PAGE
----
Beyond the Box Score: An Insider's Guide to the $750 Billion Business of Sports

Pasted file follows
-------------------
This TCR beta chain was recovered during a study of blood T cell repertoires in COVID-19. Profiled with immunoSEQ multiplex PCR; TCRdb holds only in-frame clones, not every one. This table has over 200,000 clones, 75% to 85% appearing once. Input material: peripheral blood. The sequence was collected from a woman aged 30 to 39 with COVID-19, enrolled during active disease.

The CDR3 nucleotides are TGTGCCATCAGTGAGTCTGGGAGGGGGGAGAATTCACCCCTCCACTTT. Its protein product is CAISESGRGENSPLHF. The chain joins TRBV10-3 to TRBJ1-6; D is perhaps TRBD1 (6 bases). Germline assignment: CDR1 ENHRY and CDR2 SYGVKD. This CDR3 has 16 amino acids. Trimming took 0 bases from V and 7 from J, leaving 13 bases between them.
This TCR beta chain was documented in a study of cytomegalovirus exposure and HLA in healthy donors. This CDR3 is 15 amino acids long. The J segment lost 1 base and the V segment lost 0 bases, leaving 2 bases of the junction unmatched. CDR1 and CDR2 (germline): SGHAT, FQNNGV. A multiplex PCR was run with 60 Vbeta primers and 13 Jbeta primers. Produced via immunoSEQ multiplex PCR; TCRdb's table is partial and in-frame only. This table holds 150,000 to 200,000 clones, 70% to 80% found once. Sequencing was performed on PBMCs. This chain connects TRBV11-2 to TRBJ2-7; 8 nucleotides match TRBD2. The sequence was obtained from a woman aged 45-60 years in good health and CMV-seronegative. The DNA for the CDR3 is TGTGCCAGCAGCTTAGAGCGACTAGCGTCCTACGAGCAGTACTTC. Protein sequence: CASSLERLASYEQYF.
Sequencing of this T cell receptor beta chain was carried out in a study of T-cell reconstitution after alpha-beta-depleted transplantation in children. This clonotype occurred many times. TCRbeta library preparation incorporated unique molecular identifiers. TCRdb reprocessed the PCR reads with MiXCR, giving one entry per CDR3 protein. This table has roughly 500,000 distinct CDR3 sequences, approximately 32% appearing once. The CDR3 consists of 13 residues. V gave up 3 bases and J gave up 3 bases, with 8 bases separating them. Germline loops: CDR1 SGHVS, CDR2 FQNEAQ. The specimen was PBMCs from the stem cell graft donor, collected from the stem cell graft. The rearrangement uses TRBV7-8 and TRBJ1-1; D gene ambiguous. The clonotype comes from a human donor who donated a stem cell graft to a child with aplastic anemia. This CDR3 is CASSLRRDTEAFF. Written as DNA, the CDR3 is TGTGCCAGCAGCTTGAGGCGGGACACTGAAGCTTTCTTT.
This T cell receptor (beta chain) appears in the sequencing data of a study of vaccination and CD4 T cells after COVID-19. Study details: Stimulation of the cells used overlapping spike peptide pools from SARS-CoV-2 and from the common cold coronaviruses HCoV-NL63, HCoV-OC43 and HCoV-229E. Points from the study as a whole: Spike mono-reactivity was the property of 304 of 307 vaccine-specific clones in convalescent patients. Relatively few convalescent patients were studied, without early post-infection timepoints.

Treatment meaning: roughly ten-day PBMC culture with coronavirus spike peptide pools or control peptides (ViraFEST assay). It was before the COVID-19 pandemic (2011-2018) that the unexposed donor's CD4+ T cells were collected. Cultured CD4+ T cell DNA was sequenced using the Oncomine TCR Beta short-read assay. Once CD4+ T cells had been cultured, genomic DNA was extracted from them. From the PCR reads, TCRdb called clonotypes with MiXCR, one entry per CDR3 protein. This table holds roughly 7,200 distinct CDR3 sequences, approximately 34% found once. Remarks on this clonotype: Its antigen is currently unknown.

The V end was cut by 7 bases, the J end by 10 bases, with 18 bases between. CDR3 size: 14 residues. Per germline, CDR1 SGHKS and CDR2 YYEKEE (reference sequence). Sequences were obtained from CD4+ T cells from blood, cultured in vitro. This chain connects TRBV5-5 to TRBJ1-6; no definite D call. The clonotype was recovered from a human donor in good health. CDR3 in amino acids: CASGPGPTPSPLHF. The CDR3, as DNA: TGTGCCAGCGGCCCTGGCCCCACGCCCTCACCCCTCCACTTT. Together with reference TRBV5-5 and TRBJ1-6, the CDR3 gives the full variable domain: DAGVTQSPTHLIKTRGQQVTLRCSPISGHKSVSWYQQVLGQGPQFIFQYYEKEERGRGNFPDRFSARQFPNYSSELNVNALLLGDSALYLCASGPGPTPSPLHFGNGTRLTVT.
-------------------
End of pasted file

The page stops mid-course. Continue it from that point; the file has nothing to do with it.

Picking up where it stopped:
The sports industry is the only industry in the world that commands its own section of the newspaper. Ever-increasing digital, newsprint, and magazine column inches are being devoted to the business of sports each year. A sampling of the New York Times, Los Angeles Times, and Chicago Tribune on January 29, 2007, for example, showed that 10 out of the 42 sports-related articles in all of the papers combined dealt with some aspect of sports business and focused on off-field activity in the industry. The Wall Street Journal even added a sports section of its own at the beginning of March; Twitter lists dozens of sports business feeds. The casual fan is kept in the dark about to what degree this “pastime” is an incredibly complex multinational operation on par with the biggest Fortune 100 companies, and even with small governments. What are the real components driving this multibillion dollar industry? Who are the alpha team owners – and who are just second-generation followers? How does a $1 billion ballpark get built? What affects the price of your ticket, how you take in a game, what you see on “Sports Center”? Why did free agency change every aspect of the games? Why is an 8 oz. beer at a stadium $10? Horrow and Swatek take an in-depth look at the beyond-the-scenes drivers controlling the fan experience, affecting fans’ perceptions of what happens on the field of play. With a foreword by former National Football League Commissioner Paul Tagliabue, Beyond the Box Score focuses primarily on pro football, basketball, and NASCAR – the biggest revenue-generating segments of the sports industry. The book also contains examples, illustrations, case studies, lists and fantastic facts from all sports as they are relevant and contribute to the main themes and body of knowledge. We also compare and contrast these top three sports with other team, individual, and niche sports.
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